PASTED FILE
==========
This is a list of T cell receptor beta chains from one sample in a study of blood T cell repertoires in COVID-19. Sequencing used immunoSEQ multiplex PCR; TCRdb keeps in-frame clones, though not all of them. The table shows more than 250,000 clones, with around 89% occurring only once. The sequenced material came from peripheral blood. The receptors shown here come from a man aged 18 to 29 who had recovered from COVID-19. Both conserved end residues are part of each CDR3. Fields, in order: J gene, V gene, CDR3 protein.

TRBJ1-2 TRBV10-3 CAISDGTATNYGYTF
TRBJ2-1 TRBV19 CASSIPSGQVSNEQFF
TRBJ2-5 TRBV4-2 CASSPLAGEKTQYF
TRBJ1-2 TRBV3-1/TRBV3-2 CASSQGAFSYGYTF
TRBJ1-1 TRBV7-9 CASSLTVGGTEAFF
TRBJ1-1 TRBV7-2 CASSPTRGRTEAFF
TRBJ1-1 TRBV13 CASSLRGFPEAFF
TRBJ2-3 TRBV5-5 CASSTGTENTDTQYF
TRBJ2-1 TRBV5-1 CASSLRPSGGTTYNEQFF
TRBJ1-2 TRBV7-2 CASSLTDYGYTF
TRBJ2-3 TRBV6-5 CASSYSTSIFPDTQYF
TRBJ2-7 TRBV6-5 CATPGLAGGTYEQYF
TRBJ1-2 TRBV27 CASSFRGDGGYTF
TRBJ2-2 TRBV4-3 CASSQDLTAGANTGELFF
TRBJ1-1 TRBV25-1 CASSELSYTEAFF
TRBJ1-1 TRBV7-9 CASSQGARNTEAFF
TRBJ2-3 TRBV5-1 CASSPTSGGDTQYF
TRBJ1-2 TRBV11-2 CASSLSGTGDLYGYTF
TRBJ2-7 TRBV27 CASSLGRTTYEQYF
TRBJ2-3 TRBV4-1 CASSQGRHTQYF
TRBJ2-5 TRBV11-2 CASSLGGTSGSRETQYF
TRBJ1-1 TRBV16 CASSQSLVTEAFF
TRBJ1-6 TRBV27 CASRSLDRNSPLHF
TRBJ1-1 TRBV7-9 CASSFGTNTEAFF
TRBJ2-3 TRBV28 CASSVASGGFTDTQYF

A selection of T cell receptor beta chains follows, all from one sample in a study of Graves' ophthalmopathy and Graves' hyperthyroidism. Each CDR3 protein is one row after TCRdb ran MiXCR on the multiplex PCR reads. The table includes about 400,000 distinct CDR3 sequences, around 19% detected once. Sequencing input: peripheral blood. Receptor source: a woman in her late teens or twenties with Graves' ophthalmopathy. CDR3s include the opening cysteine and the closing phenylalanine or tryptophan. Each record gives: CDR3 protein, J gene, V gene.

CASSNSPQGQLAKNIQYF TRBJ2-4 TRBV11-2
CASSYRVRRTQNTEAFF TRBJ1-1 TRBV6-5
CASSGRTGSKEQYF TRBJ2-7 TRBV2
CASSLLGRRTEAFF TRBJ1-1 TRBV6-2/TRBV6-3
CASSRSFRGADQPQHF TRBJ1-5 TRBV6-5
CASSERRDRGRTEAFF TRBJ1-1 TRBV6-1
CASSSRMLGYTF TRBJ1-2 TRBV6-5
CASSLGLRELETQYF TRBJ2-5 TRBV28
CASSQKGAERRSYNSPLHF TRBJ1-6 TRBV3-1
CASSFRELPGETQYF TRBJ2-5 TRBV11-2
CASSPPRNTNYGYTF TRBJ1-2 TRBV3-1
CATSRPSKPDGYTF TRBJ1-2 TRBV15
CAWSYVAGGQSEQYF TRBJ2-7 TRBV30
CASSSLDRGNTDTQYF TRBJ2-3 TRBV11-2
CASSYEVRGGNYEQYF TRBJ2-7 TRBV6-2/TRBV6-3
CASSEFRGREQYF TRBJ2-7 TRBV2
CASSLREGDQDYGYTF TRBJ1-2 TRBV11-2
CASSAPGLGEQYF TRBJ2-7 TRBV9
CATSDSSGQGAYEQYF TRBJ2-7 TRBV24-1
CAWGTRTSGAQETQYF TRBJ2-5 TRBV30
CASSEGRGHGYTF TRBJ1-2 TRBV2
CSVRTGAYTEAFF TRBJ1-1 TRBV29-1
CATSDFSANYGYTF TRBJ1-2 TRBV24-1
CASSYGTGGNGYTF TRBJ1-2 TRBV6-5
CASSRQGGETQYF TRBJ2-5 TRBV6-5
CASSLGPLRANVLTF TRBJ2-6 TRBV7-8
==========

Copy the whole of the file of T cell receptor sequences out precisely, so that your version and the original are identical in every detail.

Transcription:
This is a list of T cell receptor beta chains from one sample in a study of blood T cell repertoires in COVID-19. Sequencing used immunoSEQ multiplex PCR; TCRdb keeps in-frame clones, though not all of them. The table shows more than 250,000 clones, with around 89% occurring only once. The sequenced material came from peripheral blood. The receptors shown here come from a man aged 18 to 29 who had recovered from COVID-19. Both conserved end residues are part of each CDR3. Fields, in order: J gene, V gene, CDR3 protein.

TRBJ1-2 TRBV10-3 CAISDGTATNYGYTF
TRBJ2-1 TRBV19 CASSIPSGQVSNEQFF
TRBJ2-5 TRBV4-2 CASSPLAGEKTQYF
TRBJ1-2 TRBV3-1/TRBV3-2 CASSQGAFSYGYTF
TRBJ1-1 TRBV7-9 CASSLTVGGTEAFF
TRBJ1-1 TRBV7-2 CASSPTRGRTEAFF
TRBJ1-1 TRBV13 CASSLRGFPEAFF
TRBJ2-3 TRBV5-5 CASSTGTENTDTQYF
TRBJ2-1 TRBV5-1 CASSLRPSGGTTYNEQFF
TRBJ1-2 TRBV7-2 CASSLTDYGYTF
TRBJ2-3 TRBV6-5 CASSYSTSIFPDTQYF
TRBJ2-7 TRBV6-5 CATPGLAGGTYEQYF
TRBJ1-2 TRBV27 CASSFRGDGGYTF
TRBJ2-2 TRBV4-3 CASSQDLTAGANTGELFF
TRBJ1-1 TRBV25-1 CASSELSYTEAFF
TRBJ1-1 TRBV7-9 CASSQGARNTEAFF
TRBJ2-3 TRBV5-1 CASSPTSGGDTQYF
TRBJ1-2 TRBV11-2 CASSLSGTGDLYGYTF
TRBJ2-7 TRBV27 CASSLGRTTYEQYF
TRBJ2-3 TRBV4-1 CASSQGRHTQYF
TRBJ2-5 TRBV11-2 CASSLGGTSGSRETQYF
TRBJ1-1 TRBV16 CASSQSLVTEAFF
TRBJ1-6 TRBV27 CASRSLDRNSPLHF
TRBJ1-1 TRBV7-9 CASSFGTNTEAFF
TRBJ2-3 TRBV28 CASSVASGGFTDTQYF

A selection of T cell receptor beta chains follows, all from one sample in a study of Graves' ophthalmopathy and Graves' hyperthyroidism. Each CDR3 protein is one row after TCRdb ran MiXCR on the multiplex PCR reads. The table includes about 400,000 distinct CDR3 sequences, around 19% detected once. Sequencing input: peripheral blood. Receptor source: a woman in her late teens or twenties with Graves' ophthalmopathy. CDR3s include the opening cysteine and the closing phenylalanine or tryptophan. Each record gives: CDR3 protein, J gene, V gene.

CASSNSPQGQLAKNIQYF TRBJ2-4 TRBV11-2
CASSYRVRRTQNTEAFF TRBJ1-1 TRBV6-5
CASSGRTGSKEQYF TRBJ2-7 TRBV2
CASSLLGRRTEAFF TRBJ1-1 TRBV6-2/TRBV6-3
CASSRSFRGADQPQHF TRBJ1-5 TRBV6-5
CASSERRDRGRTEAFF TRBJ1-1 TRBV6-1
CASSSRMLGYTF TRBJ1-2 TRBV6-5
CASSLGLRELETQYF TRBJ2-5 TRBV28
CASSQKGAERRSYNSPLHF TRBJ1-6 TRBV3-1
CASSFRELPGETQYF TRBJ2-5 TRBV11-2
CASSPPRNTNYGYTF TRBJ1-2 TRBV3-1
CATSRPSKPDGYTF TRBJ1-2 TRBV15
CAWSYVAGGQSEQYF TRBJ2-7 TRBV30
CASSSLDRGNTDTQYF TRBJ2-3 TRBV11-2
CASSYEVRGGNYEQYF TRBJ2-7 TRBV6-2/TRBV6-3
CASSEFRGREQYF TRBJ2-7 TRBV2
CASSLREGDQDYGYTF TRBJ1-2 TRBV11-2
CASSAPGLGEQYF TRBJ2-7 TRBV9
CATSDSSGQGAYEQYF TRBJ2-7 TRBV24-1
CAWGTRTSGAQETQYF TRBJ2-5 TRBV30
CASSEGRGHGYTF TRBJ1-2 TRBV2
CSVRTGAYTEAFF TRBJ1-1 TRBV29-1
CATSDFSANYGYTF TRBJ1-2 TRBV24-1
CASSYGTGGNGYTF TRBJ1-2 TRBV6-5
CASSRQGGETQYF TRBJ2-5 TRBV6-5
CASSLGPLRANVLTF TRBJ2-6 TRBV7-8